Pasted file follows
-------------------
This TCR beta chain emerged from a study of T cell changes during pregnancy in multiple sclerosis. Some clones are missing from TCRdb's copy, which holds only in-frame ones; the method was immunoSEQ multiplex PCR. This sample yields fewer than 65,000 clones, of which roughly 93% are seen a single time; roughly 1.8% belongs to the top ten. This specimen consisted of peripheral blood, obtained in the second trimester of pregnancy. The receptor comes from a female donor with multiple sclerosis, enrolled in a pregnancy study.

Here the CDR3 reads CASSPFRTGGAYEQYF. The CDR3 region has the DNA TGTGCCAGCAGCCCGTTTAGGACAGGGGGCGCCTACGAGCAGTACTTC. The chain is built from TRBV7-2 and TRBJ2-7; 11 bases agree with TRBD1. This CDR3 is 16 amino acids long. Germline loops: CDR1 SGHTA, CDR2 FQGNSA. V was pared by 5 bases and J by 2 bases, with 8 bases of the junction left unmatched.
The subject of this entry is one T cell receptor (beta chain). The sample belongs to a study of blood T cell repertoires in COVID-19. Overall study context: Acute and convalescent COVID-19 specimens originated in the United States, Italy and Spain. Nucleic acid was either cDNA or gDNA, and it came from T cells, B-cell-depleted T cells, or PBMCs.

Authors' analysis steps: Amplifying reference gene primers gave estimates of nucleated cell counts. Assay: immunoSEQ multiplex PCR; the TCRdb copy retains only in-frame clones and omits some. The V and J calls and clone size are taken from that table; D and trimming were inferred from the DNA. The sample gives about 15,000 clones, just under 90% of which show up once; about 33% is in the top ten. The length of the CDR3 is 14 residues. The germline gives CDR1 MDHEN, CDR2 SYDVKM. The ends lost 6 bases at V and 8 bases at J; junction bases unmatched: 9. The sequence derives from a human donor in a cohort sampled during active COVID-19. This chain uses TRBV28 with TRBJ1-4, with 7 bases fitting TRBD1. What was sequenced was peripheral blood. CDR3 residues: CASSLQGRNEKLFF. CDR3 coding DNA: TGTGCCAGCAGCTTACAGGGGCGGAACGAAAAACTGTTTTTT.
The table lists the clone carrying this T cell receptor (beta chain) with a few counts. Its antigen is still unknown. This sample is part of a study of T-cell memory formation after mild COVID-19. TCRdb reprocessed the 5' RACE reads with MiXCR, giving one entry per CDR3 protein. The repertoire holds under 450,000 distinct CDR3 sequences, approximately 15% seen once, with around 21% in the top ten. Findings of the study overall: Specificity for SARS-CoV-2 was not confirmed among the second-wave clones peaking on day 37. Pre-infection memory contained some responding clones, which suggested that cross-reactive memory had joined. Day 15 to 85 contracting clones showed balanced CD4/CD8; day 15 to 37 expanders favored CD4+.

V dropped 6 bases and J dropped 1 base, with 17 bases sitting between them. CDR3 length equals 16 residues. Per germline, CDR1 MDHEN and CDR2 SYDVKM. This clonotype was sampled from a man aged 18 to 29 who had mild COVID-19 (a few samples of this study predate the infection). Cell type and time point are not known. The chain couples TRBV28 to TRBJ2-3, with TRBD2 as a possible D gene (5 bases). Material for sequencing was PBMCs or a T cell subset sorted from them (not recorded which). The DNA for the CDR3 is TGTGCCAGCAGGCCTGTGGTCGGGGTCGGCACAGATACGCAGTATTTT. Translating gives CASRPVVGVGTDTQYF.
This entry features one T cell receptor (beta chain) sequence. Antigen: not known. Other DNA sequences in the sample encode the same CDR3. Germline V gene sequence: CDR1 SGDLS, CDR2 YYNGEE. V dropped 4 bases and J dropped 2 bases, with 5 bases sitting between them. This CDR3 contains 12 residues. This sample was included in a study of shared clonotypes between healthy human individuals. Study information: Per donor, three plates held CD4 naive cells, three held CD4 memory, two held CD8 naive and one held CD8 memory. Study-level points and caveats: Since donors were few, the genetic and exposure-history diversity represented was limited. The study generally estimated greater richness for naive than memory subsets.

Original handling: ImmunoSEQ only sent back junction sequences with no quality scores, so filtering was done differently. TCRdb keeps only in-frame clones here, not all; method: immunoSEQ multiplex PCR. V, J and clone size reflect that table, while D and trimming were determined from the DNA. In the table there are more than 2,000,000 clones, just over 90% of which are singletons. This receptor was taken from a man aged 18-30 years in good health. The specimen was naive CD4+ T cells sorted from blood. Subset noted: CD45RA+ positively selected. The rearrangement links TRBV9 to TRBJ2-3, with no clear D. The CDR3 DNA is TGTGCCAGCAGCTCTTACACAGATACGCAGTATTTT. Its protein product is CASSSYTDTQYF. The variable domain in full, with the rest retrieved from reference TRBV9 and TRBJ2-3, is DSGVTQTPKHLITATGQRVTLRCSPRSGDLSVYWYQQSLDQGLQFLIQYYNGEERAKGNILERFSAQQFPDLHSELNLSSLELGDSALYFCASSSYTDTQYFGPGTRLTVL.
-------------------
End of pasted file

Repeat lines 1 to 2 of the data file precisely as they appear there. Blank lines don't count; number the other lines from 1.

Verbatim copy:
This TCR beta chain emerged from a study of T cell changes during pregnancy in multiple sclerosis. Some clones are missing from TCRdb's copy, which holds only in-frame ones; the method was immunoSEQ multiplex PCR. This sample yields fewer than 65,000 clones, of which roughly 93% are seen a single time; roughly 1.8% belongs to the top ten. This specimen consisted of peripheral blood, obtained in the second trimester of pregnancy. The receptor comes from a female donor with multiple sclerosis, enrolled in a pregnancy study.

Here the CDR3 reads CASSPFRTGGAYEQYF. The CDR3 region has the DNA TGTGCCAGCAGCCCGTTTAGGACAGGGGGCGCCTACGAGCAGTACTTC. The chain is built from TRBV7-2 and TRBJ2-7; 11 bases agree with TRBD1. This CDR3 is 16 amino acids long. Germline loops: CDR1 SGHTA, CDR2 FQGNSA. V was pared by 5 bases and J by 2 bases, with 8 bases of the junction left unmatched.